Precipitation chemistry at the Lienhuachi Experimental Forest in central Taiwan

Hung Min Hsiao, Teng-Chiu Lin, Jeen Liang Hwong, Chih Chien Huang, Neng Huei Lin

Research output: Contribution to journalReview article

7 Citations (Scopus)

Abstract

This paper examines weekly wet-only precipitation chemistry in the Lienhuachi Experimental Forest between October 2004 and September 2005. The volume-weighted mean annual pH was 4.84, lower than the Taiwan Environmental Protection Adminstration's criterion for acid rain (pH < 5.0). It was also lower than the value measured 13 years ago at the same site (5.51), despite decreases in the emissions of acidic pollutants over the same period of time. Coincident decreases in the emission of particulate pollutants with high concentrations of acid-neutralizing base cations, as well as differences in the collection methods (wet-only versus bulk precipitation) are possible explanations for the observed differences in precipitation pH. Seasonally, pH was lower in spring and winter than in summer and fall. This pattern is in agreement with many other studies throughout Taiwan and is often attributed to the high contribution of pollutants transported from China in the winter and spring. The rates of S and inorganic N deposition, of 11.5 and 13.8 kg ha -1 yr-1, respectively, were higher than those in the northeastern US where high acid deposition is a major concern in forest nutrient cycling and health. The impacts of such high acidic deposition on forest ecosystems need to be thoroughly examined. The rate of S deposition observed in the Lienhuachi Experimental Forest is similar to those of several other forest ecosystems in central Taiwan, whereas the rate of N deposition at the Lienhuachi Experimental Forest is considerably higher. It appears that areas of high N deposition are more localized than those of S deposition. The application of commercial fertilizers around the Lienhuachi Experimental Forest may explain the observed higher N deposition at our study site compared to other forest ecosystems in central Taiwan.

Original languageEnglish
Pages (from-to)1-13
Number of pages13
JournalTaiwan Journal of Forest Science
Volume22
Issue number1
Publication statusPublished - 2007 Mar 1

Fingerprint

experimental forests
precipitation (chemistry)
Taiwan
chemistry
forest ecosystems
pollutants
acid deposition
forest ecosystem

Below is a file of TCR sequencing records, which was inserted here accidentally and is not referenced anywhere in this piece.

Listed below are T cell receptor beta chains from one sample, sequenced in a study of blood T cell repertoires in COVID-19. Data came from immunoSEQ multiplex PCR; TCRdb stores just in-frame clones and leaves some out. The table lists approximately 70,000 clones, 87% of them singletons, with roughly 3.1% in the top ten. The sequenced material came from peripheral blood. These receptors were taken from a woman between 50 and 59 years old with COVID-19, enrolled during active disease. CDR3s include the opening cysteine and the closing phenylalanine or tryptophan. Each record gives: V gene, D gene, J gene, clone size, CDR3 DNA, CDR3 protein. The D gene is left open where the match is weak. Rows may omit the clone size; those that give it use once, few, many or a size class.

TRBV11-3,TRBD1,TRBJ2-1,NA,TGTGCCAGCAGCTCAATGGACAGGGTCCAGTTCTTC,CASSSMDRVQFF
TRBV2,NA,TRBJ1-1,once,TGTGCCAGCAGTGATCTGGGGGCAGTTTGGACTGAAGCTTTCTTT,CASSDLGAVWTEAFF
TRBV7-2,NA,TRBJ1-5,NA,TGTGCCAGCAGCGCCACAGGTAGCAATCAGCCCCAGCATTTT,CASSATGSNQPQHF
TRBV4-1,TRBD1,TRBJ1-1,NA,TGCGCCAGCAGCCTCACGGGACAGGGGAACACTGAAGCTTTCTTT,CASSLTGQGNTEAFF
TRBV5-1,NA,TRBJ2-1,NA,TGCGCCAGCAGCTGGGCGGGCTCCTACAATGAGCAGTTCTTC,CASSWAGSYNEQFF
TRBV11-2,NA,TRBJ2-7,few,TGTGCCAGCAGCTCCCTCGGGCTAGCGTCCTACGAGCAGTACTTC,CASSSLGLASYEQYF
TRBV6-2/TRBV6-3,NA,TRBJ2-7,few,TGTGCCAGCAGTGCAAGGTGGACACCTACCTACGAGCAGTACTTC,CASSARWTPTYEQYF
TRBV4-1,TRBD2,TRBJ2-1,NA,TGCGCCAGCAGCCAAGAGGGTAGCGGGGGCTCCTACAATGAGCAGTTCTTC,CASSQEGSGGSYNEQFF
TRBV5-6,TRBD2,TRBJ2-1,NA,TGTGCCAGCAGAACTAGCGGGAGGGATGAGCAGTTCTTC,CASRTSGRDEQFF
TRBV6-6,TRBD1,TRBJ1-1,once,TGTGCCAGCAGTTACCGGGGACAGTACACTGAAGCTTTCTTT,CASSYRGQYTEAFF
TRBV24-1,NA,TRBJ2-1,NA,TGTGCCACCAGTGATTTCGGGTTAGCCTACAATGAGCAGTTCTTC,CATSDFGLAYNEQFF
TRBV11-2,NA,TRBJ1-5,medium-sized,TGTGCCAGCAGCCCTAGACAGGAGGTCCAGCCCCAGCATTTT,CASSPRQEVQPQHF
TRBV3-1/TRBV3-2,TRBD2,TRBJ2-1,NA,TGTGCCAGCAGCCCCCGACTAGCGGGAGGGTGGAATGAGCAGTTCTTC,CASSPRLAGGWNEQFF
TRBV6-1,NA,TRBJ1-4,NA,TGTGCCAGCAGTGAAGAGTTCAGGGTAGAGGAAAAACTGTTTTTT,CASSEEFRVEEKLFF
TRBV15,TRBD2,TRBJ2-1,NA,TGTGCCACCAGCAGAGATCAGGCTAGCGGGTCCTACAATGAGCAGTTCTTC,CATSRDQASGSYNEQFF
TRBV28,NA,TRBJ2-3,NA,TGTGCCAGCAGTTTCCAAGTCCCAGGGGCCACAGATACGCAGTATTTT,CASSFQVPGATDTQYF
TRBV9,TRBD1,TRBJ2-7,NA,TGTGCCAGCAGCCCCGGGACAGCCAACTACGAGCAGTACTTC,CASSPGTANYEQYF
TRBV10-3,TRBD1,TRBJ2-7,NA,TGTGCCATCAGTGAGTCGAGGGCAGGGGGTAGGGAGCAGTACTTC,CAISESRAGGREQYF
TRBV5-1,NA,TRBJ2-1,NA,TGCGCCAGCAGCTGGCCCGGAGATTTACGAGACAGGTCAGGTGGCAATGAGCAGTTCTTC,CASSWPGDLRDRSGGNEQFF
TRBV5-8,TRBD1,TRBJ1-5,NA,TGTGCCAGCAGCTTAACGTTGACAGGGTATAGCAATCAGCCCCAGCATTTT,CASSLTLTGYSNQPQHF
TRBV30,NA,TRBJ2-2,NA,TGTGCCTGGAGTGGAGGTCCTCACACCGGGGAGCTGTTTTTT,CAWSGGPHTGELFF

particulate emissions
winter
environmental protection
pollutant
neutralization
biogeochemical cycles
cations
fertilizers
acid rain
nutrient cycling
China
acids

Keywords

  • Acid deposition
  • Ammonium sulfate
  • Base cation
  • Lienhuachi Experimental Forest

ASJC Scopus subject areas

  • Forestry

Cite this

Precipitation chemistry at the Lienhuachi Experimental Forest in central Taiwan. / Hsiao, Hung Min; Lin, Teng-Chiu; Hwong, Jeen Liang; Huang, Chih Chien; Lin, Neng Huei.

In: Taiwan Journal of Forest Science, Vol. 22, No. 1, 01.03.2007, p. 1-13.

Research output: Contribution to journalReview article

Hsiao, Hung Min ; Lin, Teng-Chiu ; Hwong, Jeen Liang ; Huang, Chih Chien ; Lin, Neng Huei. / Precipitation chemistry at the Lienhuachi Experimental Forest in central Taiwan. In: Taiwan Journal of Forest Science. 2007 ; Vol. 22, No. 1. pp. 1-13.
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AB - This paper examines weekly wet-only precipitation chemistry in the Lienhuachi Experimental Forest between October 2004 and September 2005. The volume-weighted mean annual pH was 4.84, lower than the Taiwan Environmental Protection Adminstration's criterion for acid rain (pH < 5.0). It was also lower than the value measured 13 years ago at the same site (5.51), despite decreases in the emissions of acidic pollutants over the same period of time. Coincident decreases in the emission of particulate pollutants with high concentrations of acid-neutralizing base cations, as well as differences in the collection methods (wet-only versus bulk precipitation) are possible explanations for the observed differences in precipitation pH. Seasonally, pH was lower in spring and winter than in summer and fall. This pattern is in agreement with many other studies throughout Taiwan and is often attributed to the high contribution of pollutants transported from China in the winter and spring. The rates of S and inorganic N deposition, of 11.5 and 13.8 kg ha -1 yr-1, respectively, were higher than those in the northeastern US where high acid deposition is a major concern in forest nutrient cycling and health. The impacts of such high acidic deposition on forest ecosystems need to be thoroughly examined. The rate of S deposition observed in the Lienhuachi Experimental Forest is similar to those of several other forest ecosystems in central Taiwan, whereas the rate of N deposition at the Lienhuachi Experimental Forest is considerably higher. It appears that areas of high N deposition are more localized than those of S deposition. The application of commercial fertilizers around the Lienhuachi Experimental Forest may explain the observed higher N deposition at our study site compared to other forest ecosystems in central Taiwan.

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